My students and I have been steadily focused intensely on problem-solving skills for some time now. It’s the third week of school and we haven’t talked about the philosophy of the class in while. It’s time to get them thinking about big ideas again.
I want to show you two very different models of a classroom. The first is what I call the Curriculum Transfer Model.” I put this diagram on the projector.
“The idea behind this way of thinking is that the purpose of school is to make sure that you learn a well-defined set of standards — things you should know and be able to do.
“At the top of the diagram is the curriculum you are supposed to learn. In most classes, you can find it in a textbook. Below that there is the teacher, who is an expert. He has an good understanding of his subject, but it may not perfect. For instance, I know a lot about physics, but I am completely lost when it comes to String theory. I don’t have the mathematical skills to understand it.
“So the teacher, with his imperfect knowledge of the truth, transmits the received wisdom of his discipline to his students. That’s you, down here along the bottom row. You don’t know much about the curriculum yet - your job is to absorb as much of it as possible. Some of you do a great job of that, and some don’t.
“In this model, there is a flow of information in one direction only, from the curriculum, through the teacher to the students.
“Does this look familiar?”, I ask. It’s a rhetorical question, of course. Everyone in the room understands this diagram immediately. They’ve been living with it for a decade.
“But here’s where it gets interesting. It doesn’t have to be this way. This model doesn’t work all that well, for a bunch of reasons. Students being passive receivers of curriculum, like you are in this picture, sounds pretty boring. And boring is not an effective approach to learning. “So here is a different way to describe a classroom.” I put this diagram on the projector.
“What do you notice right away about the difference between this diagram and the last one?”
“All the students are connected to each other. It’s not just about the subject you are learning.” Alicia is smiling. She clearly likes this image better.
“There are arrows going in both directions - everybody’s are giving and taking in this picture”, Sam says.
“That’s one of the things I like best about this model; students are active in this picture. This is definitely not a picture of you sitting in rows passively absorbing what the teacher is saying. This picture is describing a community of learners, and it’s what this class is going to be like.
“So does anyone notice anything else unusual about this diagram?”
“Wait a minute - the teacher is just another person in the circle.” Sam is confused. “Are you saying you’re not going to teach us physics?”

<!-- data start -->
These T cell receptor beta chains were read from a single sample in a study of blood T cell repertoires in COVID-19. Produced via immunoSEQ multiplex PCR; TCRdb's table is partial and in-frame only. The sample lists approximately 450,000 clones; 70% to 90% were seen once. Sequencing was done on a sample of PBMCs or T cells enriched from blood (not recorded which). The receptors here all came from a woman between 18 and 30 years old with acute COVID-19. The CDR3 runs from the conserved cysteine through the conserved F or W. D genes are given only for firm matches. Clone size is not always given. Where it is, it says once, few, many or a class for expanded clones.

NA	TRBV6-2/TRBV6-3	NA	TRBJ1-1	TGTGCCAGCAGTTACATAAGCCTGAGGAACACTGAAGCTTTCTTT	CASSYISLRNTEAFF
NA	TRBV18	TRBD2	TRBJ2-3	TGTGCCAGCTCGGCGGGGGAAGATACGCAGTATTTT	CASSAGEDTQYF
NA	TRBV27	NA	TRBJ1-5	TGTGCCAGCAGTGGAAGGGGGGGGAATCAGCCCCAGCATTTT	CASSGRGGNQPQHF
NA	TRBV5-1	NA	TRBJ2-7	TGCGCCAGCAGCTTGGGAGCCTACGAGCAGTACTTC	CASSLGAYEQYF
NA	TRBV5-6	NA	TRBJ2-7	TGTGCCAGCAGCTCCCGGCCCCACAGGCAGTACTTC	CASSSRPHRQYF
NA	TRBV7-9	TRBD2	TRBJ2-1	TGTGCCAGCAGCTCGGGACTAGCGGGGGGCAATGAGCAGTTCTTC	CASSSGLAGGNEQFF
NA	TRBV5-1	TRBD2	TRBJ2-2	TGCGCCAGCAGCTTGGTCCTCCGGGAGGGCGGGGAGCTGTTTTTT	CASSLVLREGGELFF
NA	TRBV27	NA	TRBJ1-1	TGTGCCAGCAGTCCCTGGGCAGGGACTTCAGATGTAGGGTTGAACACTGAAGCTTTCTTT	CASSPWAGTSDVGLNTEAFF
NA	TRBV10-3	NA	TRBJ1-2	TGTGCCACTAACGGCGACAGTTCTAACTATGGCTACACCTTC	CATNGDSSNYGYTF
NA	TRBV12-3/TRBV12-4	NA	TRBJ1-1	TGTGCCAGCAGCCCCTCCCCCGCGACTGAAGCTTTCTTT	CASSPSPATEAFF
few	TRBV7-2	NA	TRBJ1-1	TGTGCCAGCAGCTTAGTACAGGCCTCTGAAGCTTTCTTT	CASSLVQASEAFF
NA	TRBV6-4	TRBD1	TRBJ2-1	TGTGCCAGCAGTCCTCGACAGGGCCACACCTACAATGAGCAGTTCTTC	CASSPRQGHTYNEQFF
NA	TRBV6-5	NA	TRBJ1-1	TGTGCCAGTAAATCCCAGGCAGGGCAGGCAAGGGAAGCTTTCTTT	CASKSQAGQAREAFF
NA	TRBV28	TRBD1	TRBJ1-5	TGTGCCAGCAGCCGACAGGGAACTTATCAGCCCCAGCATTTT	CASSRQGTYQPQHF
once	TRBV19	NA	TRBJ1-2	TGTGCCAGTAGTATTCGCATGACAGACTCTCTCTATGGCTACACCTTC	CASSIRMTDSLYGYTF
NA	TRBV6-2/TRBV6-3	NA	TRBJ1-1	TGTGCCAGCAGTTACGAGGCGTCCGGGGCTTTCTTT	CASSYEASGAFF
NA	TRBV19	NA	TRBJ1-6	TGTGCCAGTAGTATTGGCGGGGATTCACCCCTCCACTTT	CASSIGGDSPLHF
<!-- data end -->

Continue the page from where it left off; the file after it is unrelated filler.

“Don’t worry, Sam, I will definitely be teaching you physics. But this model is describing a different relationship between the teacher and students. You’ll notice there are a collection of learners surrounding a subject. There is no special place for the teacher, because he is another learner. He’s a very well educated and knowledgeable learner, but he’s still learning the subject. (By the way, you’ll discover in this class that being a teacher is one of the most powerful ways to actually learn about something.)
“There will be times when I am delivering new ideas, teaching you new skills, and that will look a lot like the first diagram. But the place where the rubber hits the road is what happens next, the part where you take over and work with each other to figure it out together.
“The current research being done on the brain and how it works is saying pretty clearly that we are hard-wired to talk to each other, to socialize, to tell stories. There are even some researchers who say that the only way we really learn is through stories. But in any case, learning as a social activity is deeper and more meaningful than learning, say, by reading a book alone. Our emotions play a role in how we learn; it’s what makes the learning meaningful. That obviously is going to happen much more in a community of learners than it will in the traditional top-down model.
“One of the things that this diagram shows clearly is that learning physics is only part of our work. While the curriculum in this class is at least as deep and challenging as it might be in a more traditional class, we, all of us, will also be learning about ourselves. This is what I call genuine learning because it incorporates learning physics with personal growth and exploration of ourselves as learners. Genuine learning is more meaningful because we are in the picture, we are part of what we are studying.”